2. Aesthetics - Strength training increases your resting metabolic rate. Women who wish to permanently reduce body fat should treat the strength training as absolutely essential. Traditionally women rely on a low calorie diets, depleting the body from nutrients and as a result plummeting the metabolism and weakening the immune system. The common fear that strong means big and muscular doesn’t need to come true. First of all women are genetically incapable of building large muscles. We do not have nearly as much testosterone as men (approx 15-20 time less than men actually). The perception that women will bulk up when they begin a strength training program comes from the chemically-altered women on the covers of bodybuilding magazines. To get the look they need an “aid” that alters their hormonal profile and enables them to get more bulk and mass. Toning – so what most of women are after is the effect of muscle development (not in large amounts) and removing the fat surrounding the muscles. Muscle bulk comes from a high volume of work. Actually, the repetition range that most women would prefer to do (8–20 reps) promotes hypertrophy (muscle growth), providing the load is sufficient enough. Proper strength training does not necessarily promote size, as the primary stress is placed on the nervous system, not only the muscles. Therefore, strength will improve by a neurological effect while not increasing the size of the muscles..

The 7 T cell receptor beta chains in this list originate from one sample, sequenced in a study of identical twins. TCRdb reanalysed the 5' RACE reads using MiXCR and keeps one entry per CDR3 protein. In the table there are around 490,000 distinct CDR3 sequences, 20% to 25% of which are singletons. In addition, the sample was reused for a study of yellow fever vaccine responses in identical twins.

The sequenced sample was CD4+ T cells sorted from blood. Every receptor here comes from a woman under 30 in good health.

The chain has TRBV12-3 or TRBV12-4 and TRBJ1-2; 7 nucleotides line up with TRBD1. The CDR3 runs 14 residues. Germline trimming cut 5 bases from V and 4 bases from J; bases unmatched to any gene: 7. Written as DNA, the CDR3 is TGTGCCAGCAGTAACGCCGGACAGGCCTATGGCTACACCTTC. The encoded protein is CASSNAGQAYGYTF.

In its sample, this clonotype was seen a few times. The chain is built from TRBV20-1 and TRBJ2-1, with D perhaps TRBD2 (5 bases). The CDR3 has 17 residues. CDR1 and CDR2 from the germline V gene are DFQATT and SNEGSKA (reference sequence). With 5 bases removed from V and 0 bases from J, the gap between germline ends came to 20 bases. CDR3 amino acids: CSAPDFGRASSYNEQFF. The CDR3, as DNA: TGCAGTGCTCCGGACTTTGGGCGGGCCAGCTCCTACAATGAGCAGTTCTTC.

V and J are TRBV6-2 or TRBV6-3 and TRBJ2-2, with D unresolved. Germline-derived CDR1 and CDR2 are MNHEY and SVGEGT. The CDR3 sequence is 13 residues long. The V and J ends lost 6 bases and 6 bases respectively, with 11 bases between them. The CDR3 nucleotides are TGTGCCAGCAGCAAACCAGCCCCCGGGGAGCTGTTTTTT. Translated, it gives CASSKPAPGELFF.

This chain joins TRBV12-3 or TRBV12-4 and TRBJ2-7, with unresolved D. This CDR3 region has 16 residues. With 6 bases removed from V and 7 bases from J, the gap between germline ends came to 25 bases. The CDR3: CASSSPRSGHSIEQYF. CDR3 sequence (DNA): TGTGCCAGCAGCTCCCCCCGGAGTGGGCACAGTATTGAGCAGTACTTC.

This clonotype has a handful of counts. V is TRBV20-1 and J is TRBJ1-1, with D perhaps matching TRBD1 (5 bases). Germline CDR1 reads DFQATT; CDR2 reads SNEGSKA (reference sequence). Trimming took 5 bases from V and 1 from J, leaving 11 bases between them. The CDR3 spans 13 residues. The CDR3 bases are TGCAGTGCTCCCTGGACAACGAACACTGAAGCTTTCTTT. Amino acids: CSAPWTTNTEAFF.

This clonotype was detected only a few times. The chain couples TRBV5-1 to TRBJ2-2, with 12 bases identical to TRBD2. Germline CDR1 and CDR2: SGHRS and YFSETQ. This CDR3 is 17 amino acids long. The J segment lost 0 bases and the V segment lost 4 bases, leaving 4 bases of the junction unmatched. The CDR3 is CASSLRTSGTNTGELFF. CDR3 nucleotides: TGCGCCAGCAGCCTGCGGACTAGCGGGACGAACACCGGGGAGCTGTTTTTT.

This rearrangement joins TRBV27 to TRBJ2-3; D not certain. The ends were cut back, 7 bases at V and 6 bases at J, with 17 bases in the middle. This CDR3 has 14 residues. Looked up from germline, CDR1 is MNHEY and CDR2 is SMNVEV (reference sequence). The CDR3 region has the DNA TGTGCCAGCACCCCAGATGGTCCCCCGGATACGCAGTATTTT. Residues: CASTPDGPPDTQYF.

If you look at the guidelines below for better understanding (data was taken from Gym Jones seminar manual - they have pulled it
from Michael Yessis book called "The Kinesiology of Exercise”).

***Please note that effects vary depending on age, existing fitness level, gender, the phase of the annual cycle, as well as the volume and intensity of the training. In general:
1-4 reps per set @ 2-4RM increase pure strength but do not increase muscle mass
4-9 reps per set @ 5-9RM increase strength together with muscle mass
10-15 reps per set increase muscular strength, muscular endurance and muscle mass
16-30 reps per set increase muscular endurance with little to no increase in muscle mass
31-50 reps per set or circuit increase muscular endurance with no effect on muscle mass
50-100 reps per set or circuit increase muscular endurance, cardio-respiratory endurance, and
there will be a possible loss of muscle mass (or fat) but absolutely no increase in strength

If you look at the highlighted part, it says that there is a way of training that increases your strength and does not increase the muscle mass as such. So, you can get stronger without getting bigger.
The chart below shows the number of repetitions and sets you should be aiming at when strength training.